Critic’s choice: The best new restaurants in three U.S. cities
Le CoucouNew York City The winner of this year’s James Beard Award for America’s best new restaurant “would make no sense anywhere but New York,” said Pete Wells in The New York Times. Chicago-raised chef Daniel Rose, who has run a restaurant on Paris’ Right Bank for the past decade, understands Manhattanites well enough that he discerned the city’s need for a place that would bring back high-style French cuisine. Le Coucou’s dining room, with its white tablecloths and simple chandeliers, has an elegance that is “well outside the everyday rumble of New York life.” Still, the atmosphere’s far from fussy, and perfect for diners newly discovering what creamy, buttery French sauces do for poached fish, fried tripe, sweetbreads, or a lean beef fillet. The sauces aren’t heavy. In fact, “they are so dynamic, the contours of their flavors so precise and rewarding,” that smart diners use a tablespoon, supplied for the purpose, to savor each drop. Add “tuned in” service and an impeccable wine list, and of course New York has responded. For visitors to the city, there’s currently no better place to enjoy a meal they couldn’t have back home. 138 Lafayette St., (212) 271-4252
“Prepare to be dazzled,” said Tom Sietsema in The Washington Post. The dining expe- rience at our city’s best new restaurant, which sits just two blocks from the White House, only begins with the “sublime” dining room, appointed with cushioned booths and leather and walnut walls. Former White House chef Frank Ruta is hyperattentive to every ingredient: The braised veal tongue arrives with bites of carrot and spinach that “taste as if each has been pampered by its own kitchen minder.” His boudin blanc is the best around, “basically a cloud whipped up from chicken, foie gras, and cream.” Open just two months, Mirabelle will need time before every detail is right, but diners can already count on “graciousas- it-gets” attention and a knockout dessert cart. The great pastry chef Aggie Chin is working alongside Ruta again, and one of her gems is a cake made from 20 layers of crepes, each slathered with yuzu marmalade and sesame seed cream. The word “Mirabelle” can mean “wondrous beauty”; how apt. 900 16th St. NW, (202) 506-3833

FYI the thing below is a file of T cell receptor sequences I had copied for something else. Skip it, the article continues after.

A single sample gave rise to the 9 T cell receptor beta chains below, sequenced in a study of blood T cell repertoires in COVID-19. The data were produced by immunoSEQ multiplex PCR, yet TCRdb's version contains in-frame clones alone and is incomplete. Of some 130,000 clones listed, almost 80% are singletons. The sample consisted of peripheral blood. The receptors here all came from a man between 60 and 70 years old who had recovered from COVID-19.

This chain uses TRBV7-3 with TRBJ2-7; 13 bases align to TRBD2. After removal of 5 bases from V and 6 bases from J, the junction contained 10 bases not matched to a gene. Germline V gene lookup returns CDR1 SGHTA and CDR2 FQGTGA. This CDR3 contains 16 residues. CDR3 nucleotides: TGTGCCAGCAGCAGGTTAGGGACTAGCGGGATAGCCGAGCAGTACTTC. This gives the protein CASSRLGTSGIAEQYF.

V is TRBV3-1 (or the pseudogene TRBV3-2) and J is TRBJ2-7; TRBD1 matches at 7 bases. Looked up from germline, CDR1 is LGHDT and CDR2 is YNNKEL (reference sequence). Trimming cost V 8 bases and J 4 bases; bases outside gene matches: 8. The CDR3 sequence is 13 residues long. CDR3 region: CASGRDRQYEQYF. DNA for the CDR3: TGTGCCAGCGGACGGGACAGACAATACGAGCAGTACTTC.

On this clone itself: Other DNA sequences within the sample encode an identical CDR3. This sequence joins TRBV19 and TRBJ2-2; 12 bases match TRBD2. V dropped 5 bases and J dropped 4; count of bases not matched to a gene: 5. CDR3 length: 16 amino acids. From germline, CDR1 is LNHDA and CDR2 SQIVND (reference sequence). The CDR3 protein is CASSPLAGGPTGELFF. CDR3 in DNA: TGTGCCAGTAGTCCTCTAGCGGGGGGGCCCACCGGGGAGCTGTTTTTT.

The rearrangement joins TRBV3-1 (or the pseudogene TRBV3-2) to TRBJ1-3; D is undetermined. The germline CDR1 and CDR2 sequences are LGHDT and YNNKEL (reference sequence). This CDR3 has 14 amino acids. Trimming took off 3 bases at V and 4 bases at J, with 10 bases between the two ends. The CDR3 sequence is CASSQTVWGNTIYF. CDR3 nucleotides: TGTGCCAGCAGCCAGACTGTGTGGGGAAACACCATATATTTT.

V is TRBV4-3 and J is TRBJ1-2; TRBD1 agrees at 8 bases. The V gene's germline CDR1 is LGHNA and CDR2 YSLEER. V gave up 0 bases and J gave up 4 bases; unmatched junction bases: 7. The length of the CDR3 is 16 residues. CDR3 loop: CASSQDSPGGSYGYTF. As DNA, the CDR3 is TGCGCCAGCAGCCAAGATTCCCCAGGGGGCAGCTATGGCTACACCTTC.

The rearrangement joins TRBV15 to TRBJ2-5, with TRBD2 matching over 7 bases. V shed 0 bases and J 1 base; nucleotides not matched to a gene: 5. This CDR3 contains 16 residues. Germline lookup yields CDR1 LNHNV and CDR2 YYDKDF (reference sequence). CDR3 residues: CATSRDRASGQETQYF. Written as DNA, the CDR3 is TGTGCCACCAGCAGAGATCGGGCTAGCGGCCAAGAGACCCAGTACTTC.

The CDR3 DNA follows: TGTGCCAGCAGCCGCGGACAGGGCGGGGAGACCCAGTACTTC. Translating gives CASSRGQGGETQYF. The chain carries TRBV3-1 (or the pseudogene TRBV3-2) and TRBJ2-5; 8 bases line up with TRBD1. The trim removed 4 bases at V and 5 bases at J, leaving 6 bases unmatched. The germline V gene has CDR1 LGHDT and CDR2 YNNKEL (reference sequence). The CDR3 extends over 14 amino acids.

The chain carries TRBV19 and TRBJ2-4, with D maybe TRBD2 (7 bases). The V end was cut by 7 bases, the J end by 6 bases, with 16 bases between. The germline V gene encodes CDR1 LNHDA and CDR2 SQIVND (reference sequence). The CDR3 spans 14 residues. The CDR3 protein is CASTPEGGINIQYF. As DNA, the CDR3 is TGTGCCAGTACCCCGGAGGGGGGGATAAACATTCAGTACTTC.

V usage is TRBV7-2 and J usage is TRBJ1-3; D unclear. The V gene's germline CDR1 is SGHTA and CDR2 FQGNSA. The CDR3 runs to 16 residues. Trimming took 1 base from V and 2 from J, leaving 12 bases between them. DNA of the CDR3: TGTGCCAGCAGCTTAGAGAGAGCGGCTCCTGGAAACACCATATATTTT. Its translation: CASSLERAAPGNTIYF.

Han Oak Portland, Ore.
Han Oak isn’t really a restaurant, said Brett Martin in GQ. “Simply put,” it’s instead a unicorn—“something magical to be seen at all costs, before it notices it’s among us, and promptly disappears.” But Portland is lucky for now that chef Peter Cho, who worked for years under April Bloomfield in New York, has turned part of the industrial building he lives in into a spare, bright popup destination specializing in home-style Korean dishes. Some nights, you might share the counter with Cho’s 2-year-old son while Cho’s mother hand-rolls dumplings nearby. Still, “for all the warm, familial vibe,” the service is crisp. Cho, in his cooking, “opts for soulful over pyrotechnic.” His smoked hanger steak with slaw “might make you feel like you’re deep in Texas,” and much of the food you get with the $35 tasting menu—even the homey Korean dishes—is equally simple. Still, when Cho steams and then deep-fries sweet potatoes, the actual results are so delicious “you assume some higher science is involved.” 511 NE 24th Ave., (971) 255-0032
Christopher Gregory/The New York Times/Redux, Andrew Scrivani/The New York Times ■